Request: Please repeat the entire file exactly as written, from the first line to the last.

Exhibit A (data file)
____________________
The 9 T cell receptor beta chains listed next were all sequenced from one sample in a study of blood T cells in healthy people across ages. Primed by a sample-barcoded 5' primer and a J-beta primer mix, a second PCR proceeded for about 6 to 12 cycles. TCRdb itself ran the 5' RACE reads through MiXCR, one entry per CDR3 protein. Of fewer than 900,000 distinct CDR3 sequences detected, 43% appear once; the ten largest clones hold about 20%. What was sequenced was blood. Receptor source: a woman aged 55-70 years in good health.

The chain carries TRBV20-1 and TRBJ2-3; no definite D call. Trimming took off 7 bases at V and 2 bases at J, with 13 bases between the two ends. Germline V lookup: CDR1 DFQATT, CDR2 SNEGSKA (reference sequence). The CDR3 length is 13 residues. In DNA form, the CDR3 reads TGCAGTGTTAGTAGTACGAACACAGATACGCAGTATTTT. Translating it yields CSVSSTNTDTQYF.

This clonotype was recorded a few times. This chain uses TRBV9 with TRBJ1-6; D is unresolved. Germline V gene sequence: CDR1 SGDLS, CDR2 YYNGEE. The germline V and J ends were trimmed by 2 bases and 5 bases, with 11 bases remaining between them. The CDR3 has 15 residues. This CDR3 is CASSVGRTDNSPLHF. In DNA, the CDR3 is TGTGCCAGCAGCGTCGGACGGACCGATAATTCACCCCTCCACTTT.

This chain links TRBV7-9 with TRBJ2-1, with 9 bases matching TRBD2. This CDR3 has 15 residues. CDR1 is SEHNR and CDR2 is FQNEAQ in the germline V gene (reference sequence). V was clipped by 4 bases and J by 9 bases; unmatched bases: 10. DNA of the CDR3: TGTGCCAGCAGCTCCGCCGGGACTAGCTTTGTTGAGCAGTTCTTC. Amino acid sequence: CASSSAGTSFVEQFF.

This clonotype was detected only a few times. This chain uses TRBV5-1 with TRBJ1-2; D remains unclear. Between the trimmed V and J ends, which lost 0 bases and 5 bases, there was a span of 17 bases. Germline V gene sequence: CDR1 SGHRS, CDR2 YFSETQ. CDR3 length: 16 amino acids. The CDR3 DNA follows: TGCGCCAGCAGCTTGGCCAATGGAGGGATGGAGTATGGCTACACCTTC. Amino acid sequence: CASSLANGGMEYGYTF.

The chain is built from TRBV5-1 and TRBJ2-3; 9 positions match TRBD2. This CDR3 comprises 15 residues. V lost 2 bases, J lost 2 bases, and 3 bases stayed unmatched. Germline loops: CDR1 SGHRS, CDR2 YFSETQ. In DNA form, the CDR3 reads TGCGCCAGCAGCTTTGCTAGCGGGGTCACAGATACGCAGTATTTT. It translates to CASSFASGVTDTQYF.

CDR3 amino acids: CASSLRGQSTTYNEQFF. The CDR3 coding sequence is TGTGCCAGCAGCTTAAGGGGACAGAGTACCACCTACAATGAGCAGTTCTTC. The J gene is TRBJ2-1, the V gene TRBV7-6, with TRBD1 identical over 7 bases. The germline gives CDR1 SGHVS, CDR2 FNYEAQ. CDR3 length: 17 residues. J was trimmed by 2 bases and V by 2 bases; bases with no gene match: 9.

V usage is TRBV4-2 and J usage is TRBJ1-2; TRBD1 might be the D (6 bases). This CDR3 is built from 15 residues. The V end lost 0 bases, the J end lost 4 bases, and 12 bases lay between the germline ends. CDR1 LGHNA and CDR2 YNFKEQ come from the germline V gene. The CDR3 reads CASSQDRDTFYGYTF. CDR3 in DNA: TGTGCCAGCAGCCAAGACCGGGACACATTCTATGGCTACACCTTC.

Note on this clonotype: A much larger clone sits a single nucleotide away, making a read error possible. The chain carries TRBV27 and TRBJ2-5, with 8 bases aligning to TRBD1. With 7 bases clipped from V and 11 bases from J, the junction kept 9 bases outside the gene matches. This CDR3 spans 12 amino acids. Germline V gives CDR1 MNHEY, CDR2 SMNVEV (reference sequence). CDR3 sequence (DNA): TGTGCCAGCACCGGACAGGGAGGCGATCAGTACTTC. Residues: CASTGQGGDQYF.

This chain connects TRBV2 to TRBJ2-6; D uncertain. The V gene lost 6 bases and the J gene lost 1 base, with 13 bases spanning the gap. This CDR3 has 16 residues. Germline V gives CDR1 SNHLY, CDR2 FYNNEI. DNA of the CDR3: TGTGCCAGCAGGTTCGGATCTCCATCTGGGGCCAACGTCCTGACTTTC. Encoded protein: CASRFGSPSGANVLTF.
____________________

The 9 T cell receptor beta chains listed next were all sequenced from one sample in a study of blood T cells in healthy people across ages. Primed by a sample-barcoded 5' primer and a J-beta primer mix, a second PCR proceeded for about 6 to 12 cycles. TCRdb itself ran the 5' RACE reads through MiXCR, one entry per CDR3 protein. Of fewer than 900,000 distinct CDR3 sequences detected, 43% appear once; the ten largest clones hold about 20%. What was sequenced was blood. Receptor source: a woman aged 55-70 years in good health.

The chain carries TRBV20-1 and TRBJ2-3; no definite D call. Trimming took off 7 bases at V and 2 bases at J, with 13 bases between the two ends. Germline V lookup: CDR1 DFQATT, CDR2 SNEGSKA (reference sequence). The CDR3 length is 13 residues. In DNA form, the CDR3 reads TGCAGTGTTAGTAGTACGAACACAGATACGCAGTATTTT. Translating it yields CSVSSTNTDTQYF.

This clonotype was recorded a few times. This chain uses TRBV9 with TRBJ1-6; D is unresolved. Germline V gene sequence: CDR1 SGDLS, CDR2 YYNGEE. The germline V and J ends were trimmed by 2 bases and 5 bases, with 11 bases remaining between them. The CDR3 has 15 residues. This CDR3 is CASSVGRTDNSPLHF. In DNA, the CDR3 is TGTGCCAGCAGCGTCGGACGGACCGATAATTCACCCCTCCACTTT.

This chain links TRBV7-9 with TRBJ2-1, with 9 bases matching TRBD2. This CDR3 has 15 residues. CDR1 is SEHNR and CDR2 is FQNEAQ in the germline V gene (reference sequence). V was clipped by 4 bases and J by 9 bases; unmatched bases: 10. DNA of the CDR3: TGTGCCAGCAGCTCCGCCGGGACTAGCTTTGTTGAGCAGTTCTTC. Amino acid sequence: CASSSAGTSFVEQFF.

This clonotype was detected only a few times. This chain uses TRBV5-1 with TRBJ1-2; D remains unclear. Between the trimmed V and J ends, which lost 0 bases and 5 bases, there was a span of 17 bases. Germline V gene sequence: CDR1 SGHRS, CDR2 YFSETQ. CDR3 length: 16 amino acids. The CDR3 DNA follows: TGCGCCAGCAGCTTGGCCAATGGAGGGATGGAGTATGGCTACACCTTC. Amino acid sequence: CASSLANGGMEYGYTF.

The chain is built from TRBV5-1 and TRBJ2-3; 9 positions match TRBD2. This CDR3 comprises 15 residues. V lost 2 bases, J lost 2 bases, and 3 bases stayed unmatched. Germline loops: CDR1 SGHRS, CDR2 YFSETQ. In DNA form, the CDR3 reads TGCGCCAGCAGCTTTGCTAGCGGGGTCACAGATACGCAGTATTTT. It translates to CASSFASGVTDTQYF.

CDR3 amino acids: CASSLRGQSTTYNEQFF. The CDR3 coding sequence is TGTGCCAGCAGCTTAAGGGGACAGAGTACCACCTACAATGAGCAGTTCTTC. The J gene is TRBJ2-1, the V gene TRBV7-6, with TRBD1 identical over 7 bases. The germline gives CDR1 SGHVS, CDR2 FNYEAQ. CDR3 length: 17 residues. J was trimmed by 2 bases and V by 2 bases; bases with no gene match: 9.

V usage is TRBV4-2 and J usage is TRBJ1-2; TRBD1 might be the D (6 bases). This CDR3 is built from 15 residues. The V end lost 0 bases, the J end lost 4 bases, and 12 bases lay between the germline ends. CDR1 LGHNA and CDR2 YNFKEQ come from the germline V gene. The CDR3 reads CASSQDRDTFYGYTF. CDR3 in DNA: TGTGCCAGCAGCCAAGACCGGGACACATTCTATGGCTACACCTTC.

Note on this clonotype: A much larger clone sits a single nucleotide away, making a read error possible. The chain carries TRBV27 and TRBJ2-5, with 8 bases aligning to TRBD1. With 7 bases clipped from V and 11 bases from J, the junction kept 9 bases outside the gene matches. This CDR3 spans 12 amino acids. Germline V gives CDR1 MNHEY, CDR2 SMNVEV (reference sequence). CDR3 sequence (DNA): TGTGCCAGCACCGGACAGGGAGGCGATCAGTACTTC. Residues: CASTGQGGDQYF.

This chain connects TRBV2 to TRBJ2-6; D uncertain. The V gene lost 6 bases and the J gene lost 1 base, with 13 bases spanning the gap. This CDR3 has 16 residues. Germline V gives CDR1 SNHLY, CDR2 FYNNEI. DNA of the CDR3: TGTGCCAGCAGGTTCGGATCTCCATCTGGGGCCAACGTCCTGACTTTC. Encoded protein: CASRFGSPSGANVLTF.